In the video, I was asked to discuss strategies for managing secondary trauma in the field. As you will see, there are some obvious practices that help: creating a support network, talking to peers, reaching out to professional support and building in time to process feelings before commencing analysis. I also began to vary my research methods and approach, trying to find new ways to interact with respondents in more positive and constructive ways. In particular, I experimented with visual methods to engage in the field. This approach provided a way for respondents to express themselves and for me to find out entirely new aspects of their lives and experiences. It was also a constructive way to facilitate the voices from inside these institutions, to provide avenues and ways to amplify their experiences and demands. In turn, Khadija von Zinnenburg Carroll used this material (and added to it), to create a film and images for an exhibition. Together we are putting together an art book with Sternberg Press.

When I began my research in detention I could not have predicted these kinds of visual ‘outputs’ and I feel proud of them. Yet, their effect on debates about and practices of immigration detention remains uncertain. Art may inspire reflection, but will it lead to meaningful change?

In fact, I think we need to manage our expectations about our role and potential impact. It is easy, particularly when conducting fieldwork in hard to access places or with vulnerable people, to feel pressure to make a difference. This pressure emerges from our interactions with those we study as well as from calls for impact within the academy and the research councils. Yet, we need to ask what kind of difference can we make and how best to make it? What is our responsibility? How are we accountable? How can we manage these kinds of expectations?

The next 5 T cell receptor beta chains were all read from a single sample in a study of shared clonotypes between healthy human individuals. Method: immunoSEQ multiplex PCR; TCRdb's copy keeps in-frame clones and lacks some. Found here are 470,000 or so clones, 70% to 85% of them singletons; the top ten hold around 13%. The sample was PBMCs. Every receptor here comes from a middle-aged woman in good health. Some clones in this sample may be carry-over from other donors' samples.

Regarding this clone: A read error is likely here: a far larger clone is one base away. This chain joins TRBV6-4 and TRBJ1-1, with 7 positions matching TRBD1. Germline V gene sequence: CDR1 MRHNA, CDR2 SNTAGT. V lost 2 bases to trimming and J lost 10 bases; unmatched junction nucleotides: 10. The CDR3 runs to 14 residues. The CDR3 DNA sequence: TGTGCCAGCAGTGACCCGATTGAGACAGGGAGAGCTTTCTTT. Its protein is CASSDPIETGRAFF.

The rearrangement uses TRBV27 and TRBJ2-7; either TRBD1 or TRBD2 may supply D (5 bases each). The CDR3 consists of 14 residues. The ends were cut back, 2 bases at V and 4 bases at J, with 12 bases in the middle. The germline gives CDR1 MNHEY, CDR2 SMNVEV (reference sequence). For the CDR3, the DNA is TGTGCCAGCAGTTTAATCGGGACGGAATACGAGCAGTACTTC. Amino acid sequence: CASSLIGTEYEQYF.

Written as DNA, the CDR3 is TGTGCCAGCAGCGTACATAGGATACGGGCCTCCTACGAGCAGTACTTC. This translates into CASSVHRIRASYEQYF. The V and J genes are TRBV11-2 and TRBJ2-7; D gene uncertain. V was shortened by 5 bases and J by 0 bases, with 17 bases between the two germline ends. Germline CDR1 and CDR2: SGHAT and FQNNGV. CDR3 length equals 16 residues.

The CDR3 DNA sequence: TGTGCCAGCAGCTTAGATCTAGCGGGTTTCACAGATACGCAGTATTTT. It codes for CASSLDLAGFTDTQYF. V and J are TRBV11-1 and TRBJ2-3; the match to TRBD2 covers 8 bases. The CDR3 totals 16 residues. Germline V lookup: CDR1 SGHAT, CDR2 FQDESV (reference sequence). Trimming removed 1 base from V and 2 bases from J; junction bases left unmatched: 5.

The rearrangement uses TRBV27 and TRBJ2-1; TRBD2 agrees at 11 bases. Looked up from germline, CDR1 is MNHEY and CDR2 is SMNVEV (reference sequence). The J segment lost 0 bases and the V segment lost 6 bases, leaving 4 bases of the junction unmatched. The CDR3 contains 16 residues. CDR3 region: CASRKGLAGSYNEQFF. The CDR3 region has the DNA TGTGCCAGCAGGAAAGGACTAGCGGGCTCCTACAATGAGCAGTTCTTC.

Despite these difficulties and ambiguities, I do think we have a responsibility to make a difference with our research. Our task is to be critical and thought provoking. How can these institutions justify themselves? How can we hold state power accountable? How does our work slow down or prevent the reproduction of these institutions? Can it? We are in the job of asking questions. We do not necessarily provide the answers. Our work can provide a foundation, evidence, and new ways of thinking. While such matters may be hard to measure, and so fit with some difficulty in the metrics of university management, and while they may also feel weak in comparison to the experiences of research participants, critical thought and reflection are vital in creating a socially just world.

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How to cite this blog post (Harvard style)

Bosworth, M. (2017) Secondary Trauma and Research. Available at: https://www.law.ox.ac.uk/research-subject-groups/centre-criminology/centreborder-criminologies/blog/2017/10/secondary-trauma (Accessed [date]).